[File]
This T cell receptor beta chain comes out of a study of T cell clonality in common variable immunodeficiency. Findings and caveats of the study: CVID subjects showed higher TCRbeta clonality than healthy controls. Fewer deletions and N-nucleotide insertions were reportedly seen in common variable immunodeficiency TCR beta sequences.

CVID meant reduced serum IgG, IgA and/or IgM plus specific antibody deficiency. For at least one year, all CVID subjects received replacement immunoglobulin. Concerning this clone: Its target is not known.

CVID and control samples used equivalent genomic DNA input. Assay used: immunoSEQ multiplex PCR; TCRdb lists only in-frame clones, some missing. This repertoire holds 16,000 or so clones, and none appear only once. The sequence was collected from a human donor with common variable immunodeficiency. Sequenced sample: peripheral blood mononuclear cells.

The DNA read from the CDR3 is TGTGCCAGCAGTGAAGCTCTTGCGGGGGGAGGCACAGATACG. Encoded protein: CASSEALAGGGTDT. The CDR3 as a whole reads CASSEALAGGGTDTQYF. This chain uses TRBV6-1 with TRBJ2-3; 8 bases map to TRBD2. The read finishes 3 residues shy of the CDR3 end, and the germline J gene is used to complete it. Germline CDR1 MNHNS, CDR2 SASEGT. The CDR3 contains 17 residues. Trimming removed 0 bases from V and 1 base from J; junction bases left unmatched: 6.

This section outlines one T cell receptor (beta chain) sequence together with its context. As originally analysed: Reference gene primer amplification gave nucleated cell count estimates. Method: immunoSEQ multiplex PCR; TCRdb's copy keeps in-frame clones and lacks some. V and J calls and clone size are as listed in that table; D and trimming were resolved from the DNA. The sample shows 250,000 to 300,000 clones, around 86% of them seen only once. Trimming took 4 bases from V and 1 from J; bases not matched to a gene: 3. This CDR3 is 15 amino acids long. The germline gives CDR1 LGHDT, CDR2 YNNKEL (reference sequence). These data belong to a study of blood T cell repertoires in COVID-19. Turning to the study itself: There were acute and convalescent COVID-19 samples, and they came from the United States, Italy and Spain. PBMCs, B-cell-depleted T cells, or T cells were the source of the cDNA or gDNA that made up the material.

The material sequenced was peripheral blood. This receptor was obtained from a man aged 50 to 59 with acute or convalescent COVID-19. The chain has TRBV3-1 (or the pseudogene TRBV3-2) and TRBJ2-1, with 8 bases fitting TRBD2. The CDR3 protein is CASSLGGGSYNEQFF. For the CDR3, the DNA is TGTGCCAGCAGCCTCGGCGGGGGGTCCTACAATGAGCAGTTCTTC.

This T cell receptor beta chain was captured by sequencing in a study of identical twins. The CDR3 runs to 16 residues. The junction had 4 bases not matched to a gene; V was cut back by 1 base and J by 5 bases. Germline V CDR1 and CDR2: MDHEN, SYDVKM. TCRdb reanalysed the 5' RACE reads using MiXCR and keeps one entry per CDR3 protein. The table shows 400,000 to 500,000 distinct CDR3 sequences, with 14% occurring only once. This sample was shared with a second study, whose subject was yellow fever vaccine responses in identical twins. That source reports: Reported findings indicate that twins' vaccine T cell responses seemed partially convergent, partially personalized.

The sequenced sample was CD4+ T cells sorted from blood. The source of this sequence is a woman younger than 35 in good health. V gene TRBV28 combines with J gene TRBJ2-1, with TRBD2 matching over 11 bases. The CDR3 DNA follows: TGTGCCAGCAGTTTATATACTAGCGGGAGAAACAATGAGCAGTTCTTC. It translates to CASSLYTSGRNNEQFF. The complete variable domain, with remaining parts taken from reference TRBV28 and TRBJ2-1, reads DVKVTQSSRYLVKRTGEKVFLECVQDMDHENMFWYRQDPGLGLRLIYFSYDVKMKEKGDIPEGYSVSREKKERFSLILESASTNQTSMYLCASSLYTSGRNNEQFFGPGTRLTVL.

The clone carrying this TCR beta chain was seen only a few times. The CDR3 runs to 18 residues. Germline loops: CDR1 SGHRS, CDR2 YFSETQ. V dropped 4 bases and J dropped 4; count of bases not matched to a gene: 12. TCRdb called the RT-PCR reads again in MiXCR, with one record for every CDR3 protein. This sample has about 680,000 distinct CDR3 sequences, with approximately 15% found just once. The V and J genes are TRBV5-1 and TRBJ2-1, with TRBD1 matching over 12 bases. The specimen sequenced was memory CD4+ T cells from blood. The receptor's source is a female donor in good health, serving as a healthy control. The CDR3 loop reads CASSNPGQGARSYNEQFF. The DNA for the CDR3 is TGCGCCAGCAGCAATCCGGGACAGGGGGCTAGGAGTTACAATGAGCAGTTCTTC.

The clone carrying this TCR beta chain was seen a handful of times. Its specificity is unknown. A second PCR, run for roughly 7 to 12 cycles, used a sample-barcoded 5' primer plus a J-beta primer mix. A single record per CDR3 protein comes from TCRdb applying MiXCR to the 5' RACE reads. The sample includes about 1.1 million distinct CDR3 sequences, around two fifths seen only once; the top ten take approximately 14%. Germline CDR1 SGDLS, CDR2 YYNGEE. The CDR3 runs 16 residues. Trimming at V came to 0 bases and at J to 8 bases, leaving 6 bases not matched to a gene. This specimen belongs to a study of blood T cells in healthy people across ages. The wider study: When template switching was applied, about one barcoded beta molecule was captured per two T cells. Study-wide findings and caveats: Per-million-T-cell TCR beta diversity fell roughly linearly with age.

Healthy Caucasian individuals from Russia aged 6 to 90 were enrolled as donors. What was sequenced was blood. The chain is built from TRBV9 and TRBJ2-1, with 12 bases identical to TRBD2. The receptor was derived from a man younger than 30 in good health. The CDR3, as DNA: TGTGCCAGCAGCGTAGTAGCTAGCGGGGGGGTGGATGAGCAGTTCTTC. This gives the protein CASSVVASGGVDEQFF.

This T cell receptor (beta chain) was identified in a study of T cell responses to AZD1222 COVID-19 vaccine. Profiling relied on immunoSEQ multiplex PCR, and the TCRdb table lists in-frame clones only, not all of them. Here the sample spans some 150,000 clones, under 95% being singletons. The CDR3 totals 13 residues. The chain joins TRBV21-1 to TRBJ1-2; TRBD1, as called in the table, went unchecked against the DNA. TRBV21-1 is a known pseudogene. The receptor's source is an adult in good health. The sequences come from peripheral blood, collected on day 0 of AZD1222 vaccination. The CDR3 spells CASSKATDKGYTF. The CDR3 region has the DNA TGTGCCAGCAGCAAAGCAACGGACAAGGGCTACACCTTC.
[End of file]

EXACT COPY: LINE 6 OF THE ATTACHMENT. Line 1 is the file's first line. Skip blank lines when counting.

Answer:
The material sequenced was peripheral blood. This receptor was obtained from a man aged 50 to 59 with acute or convalescent COVID-19. The chain has TRBV3-1 (or the pseudogene TRBV3-2) and TRBJ2-1, with 8 bases fitting TRBD2. The CDR3 protein is CASSLGGGSYNEQFF. For the CDR3, the DNA is TGTGCCAGCAGCCTCGGCGGGGGGTCCTACAATGAGCAGTTCTTC.